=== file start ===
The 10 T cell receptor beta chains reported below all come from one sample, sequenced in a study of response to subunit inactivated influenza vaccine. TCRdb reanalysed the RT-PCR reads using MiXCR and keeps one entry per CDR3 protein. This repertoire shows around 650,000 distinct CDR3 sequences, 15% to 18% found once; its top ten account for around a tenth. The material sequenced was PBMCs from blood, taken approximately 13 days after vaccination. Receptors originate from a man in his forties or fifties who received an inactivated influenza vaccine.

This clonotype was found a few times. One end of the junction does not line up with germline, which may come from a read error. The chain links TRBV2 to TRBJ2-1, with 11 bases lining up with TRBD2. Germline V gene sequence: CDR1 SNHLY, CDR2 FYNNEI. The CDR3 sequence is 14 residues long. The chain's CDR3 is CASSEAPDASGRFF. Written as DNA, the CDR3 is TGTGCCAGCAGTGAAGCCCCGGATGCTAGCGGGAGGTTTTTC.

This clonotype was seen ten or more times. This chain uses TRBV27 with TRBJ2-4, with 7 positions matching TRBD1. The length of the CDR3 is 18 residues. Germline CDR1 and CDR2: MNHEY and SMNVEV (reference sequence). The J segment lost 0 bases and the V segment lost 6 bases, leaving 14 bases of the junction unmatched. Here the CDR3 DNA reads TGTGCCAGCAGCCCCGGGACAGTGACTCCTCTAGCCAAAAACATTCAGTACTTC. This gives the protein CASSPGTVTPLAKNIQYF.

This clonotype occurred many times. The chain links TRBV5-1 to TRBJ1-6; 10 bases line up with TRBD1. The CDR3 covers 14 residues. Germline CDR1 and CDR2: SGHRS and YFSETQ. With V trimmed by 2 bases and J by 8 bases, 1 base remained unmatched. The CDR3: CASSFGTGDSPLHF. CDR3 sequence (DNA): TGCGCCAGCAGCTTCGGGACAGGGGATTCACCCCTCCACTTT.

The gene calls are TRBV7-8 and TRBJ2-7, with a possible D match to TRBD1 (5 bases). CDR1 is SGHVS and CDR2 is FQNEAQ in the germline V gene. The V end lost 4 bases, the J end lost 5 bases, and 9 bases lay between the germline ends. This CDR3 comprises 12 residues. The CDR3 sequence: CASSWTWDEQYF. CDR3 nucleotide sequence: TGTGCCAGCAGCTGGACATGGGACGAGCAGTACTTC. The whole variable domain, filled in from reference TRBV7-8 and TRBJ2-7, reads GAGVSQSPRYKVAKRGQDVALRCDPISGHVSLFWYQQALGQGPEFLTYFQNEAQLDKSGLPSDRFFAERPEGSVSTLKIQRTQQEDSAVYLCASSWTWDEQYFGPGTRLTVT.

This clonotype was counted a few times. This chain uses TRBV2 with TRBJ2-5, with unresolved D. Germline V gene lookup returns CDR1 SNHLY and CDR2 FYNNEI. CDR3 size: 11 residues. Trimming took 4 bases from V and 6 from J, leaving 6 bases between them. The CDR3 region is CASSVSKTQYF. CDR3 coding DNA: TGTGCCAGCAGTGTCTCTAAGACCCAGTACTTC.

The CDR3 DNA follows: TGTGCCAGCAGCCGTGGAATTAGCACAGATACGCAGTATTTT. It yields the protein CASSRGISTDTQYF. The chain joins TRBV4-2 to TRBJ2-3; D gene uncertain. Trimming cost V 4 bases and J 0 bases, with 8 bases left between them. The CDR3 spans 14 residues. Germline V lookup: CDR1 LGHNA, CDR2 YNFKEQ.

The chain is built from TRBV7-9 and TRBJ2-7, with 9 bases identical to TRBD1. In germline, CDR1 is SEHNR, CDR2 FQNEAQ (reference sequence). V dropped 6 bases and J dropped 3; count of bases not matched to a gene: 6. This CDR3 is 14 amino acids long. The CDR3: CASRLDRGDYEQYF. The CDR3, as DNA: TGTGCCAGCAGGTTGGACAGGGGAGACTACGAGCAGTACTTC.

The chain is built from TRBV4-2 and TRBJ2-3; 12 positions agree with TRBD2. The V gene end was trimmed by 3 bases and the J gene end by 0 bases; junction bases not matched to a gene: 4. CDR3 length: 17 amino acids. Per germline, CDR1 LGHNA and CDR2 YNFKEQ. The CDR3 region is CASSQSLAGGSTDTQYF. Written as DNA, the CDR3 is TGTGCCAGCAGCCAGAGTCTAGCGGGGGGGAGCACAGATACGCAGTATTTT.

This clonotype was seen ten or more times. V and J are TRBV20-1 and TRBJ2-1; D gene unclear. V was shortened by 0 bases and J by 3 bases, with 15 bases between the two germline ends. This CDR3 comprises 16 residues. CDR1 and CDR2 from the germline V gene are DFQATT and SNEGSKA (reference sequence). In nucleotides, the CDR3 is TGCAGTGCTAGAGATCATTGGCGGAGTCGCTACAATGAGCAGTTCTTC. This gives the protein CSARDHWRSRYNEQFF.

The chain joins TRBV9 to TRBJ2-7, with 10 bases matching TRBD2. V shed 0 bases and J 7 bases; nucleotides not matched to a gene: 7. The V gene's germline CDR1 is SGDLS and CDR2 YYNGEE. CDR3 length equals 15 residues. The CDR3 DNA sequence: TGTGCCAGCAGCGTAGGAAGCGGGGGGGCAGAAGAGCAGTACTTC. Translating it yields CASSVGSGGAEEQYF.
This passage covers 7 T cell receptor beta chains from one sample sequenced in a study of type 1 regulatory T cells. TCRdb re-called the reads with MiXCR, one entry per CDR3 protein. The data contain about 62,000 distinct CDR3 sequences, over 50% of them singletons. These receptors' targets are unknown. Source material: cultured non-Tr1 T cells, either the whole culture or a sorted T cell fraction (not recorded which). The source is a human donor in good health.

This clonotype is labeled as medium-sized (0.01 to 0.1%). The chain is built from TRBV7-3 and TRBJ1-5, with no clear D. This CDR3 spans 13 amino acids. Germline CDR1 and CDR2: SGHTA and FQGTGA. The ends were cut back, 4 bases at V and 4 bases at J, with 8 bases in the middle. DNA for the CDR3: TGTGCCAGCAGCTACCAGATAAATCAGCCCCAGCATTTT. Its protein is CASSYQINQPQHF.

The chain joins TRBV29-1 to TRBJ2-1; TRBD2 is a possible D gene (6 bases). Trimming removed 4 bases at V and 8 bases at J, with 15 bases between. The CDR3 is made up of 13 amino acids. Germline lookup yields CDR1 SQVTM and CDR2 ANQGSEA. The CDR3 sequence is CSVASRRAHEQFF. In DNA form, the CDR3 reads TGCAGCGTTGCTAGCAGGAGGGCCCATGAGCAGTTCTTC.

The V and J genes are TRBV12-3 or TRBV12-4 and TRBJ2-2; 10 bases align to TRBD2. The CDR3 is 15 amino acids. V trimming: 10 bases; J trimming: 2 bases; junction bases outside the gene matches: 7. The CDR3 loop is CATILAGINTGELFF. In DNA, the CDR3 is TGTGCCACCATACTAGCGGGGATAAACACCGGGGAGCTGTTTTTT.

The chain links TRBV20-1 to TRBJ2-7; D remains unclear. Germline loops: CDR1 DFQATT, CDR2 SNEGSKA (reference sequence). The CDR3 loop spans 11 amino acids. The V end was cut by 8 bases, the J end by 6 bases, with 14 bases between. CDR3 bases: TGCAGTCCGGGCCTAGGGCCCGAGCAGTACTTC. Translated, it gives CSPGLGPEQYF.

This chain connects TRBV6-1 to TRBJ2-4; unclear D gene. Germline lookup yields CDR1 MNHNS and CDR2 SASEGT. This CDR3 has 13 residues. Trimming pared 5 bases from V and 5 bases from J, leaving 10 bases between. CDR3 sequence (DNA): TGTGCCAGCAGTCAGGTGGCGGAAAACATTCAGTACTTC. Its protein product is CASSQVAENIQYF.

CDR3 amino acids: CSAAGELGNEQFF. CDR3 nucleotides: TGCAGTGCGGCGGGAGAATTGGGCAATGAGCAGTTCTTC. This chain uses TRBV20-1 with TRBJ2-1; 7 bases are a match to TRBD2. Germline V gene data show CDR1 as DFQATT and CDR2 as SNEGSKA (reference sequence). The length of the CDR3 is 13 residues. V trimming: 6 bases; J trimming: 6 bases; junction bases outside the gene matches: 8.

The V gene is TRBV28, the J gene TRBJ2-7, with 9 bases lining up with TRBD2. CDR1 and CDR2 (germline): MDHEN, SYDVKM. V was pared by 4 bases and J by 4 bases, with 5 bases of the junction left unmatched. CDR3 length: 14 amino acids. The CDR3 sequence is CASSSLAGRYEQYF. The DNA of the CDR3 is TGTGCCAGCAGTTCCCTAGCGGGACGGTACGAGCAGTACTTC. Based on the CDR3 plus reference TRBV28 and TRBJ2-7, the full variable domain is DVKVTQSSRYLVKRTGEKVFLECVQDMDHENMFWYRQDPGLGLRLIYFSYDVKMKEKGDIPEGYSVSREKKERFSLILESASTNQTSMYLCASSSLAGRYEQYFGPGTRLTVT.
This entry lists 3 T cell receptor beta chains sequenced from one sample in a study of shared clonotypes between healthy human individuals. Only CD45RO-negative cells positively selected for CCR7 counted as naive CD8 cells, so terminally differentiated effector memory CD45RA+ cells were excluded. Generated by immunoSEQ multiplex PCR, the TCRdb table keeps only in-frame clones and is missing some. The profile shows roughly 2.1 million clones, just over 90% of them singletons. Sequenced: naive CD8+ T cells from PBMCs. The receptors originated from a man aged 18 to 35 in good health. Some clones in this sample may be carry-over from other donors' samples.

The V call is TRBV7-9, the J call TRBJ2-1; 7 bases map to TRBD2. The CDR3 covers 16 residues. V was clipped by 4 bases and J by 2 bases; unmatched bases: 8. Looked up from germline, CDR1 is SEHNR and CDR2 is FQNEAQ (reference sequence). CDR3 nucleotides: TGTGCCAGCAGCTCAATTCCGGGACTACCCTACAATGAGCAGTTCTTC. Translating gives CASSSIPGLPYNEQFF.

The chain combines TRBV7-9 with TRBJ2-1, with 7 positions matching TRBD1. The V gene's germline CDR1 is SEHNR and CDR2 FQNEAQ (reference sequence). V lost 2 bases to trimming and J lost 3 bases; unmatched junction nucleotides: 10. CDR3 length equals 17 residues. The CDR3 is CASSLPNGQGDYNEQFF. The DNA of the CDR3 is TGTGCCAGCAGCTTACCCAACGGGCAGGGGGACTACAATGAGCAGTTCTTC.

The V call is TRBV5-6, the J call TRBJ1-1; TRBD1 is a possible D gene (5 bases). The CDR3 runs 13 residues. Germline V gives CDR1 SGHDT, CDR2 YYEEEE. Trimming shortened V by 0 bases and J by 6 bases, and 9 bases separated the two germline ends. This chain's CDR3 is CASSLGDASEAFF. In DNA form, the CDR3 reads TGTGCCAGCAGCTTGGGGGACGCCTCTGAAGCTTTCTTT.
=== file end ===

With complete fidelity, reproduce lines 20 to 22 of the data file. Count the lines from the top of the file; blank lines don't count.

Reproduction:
This entry lists 3 T cell receptor beta chains sequenced from one sample in a study of shared clonotypes between healthy human individuals. Only CD45RO-negative cells positively selected for CCR7 counted as naive CD8 cells, so terminally differentiated effector memory CD45RA+ cells were excluded. Generated by immunoSEQ multiplex PCR, the TCRdb table keeps only in-frame clones and is missing some. The profile shows roughly 2.1 million clones, just over 90% of them singletons. Sequenced: naive CD8+ T cells from PBMCs. The receptors originated from a man aged 18 to 35 in good health. Some clones in this sample may be carry-over from other donors' samples.

The V call is TRBV7-9, the J call TRBJ2-1; 7 bases map to TRBD2. The CDR3 covers 16 residues. V was clipped by 4 bases and J by 2 bases; unmatched bases: 8. Looked up from germline, CDR1 is SEHNR and CDR2 is FQNEAQ (reference sequence). CDR3 nucleotides: TGTGCCAGCAGCTCAATTCCGGGACTACCCTACAATGAGCAGTTCTTC. Translating gives CASSSIPGLPYNEQFF.

The chain combines TRBV7-9 with TRBJ2-1, with 7 positions matching TRBD1. The V gene's germline CDR1 is SEHNR and CDR2 FQNEAQ (reference sequence). V lost 2 bases to trimming and J lost 3 bases; unmatched junction nucleotides: 10. CDR3 length equals 17 residues. The CDR3 is CASSLPNGQGDYNEQFF. The DNA of the CDR3 is TGTGCCAGCAGCTTACCCAACGGGCAGGGGGACTACAATGAGCAGTTCTTC.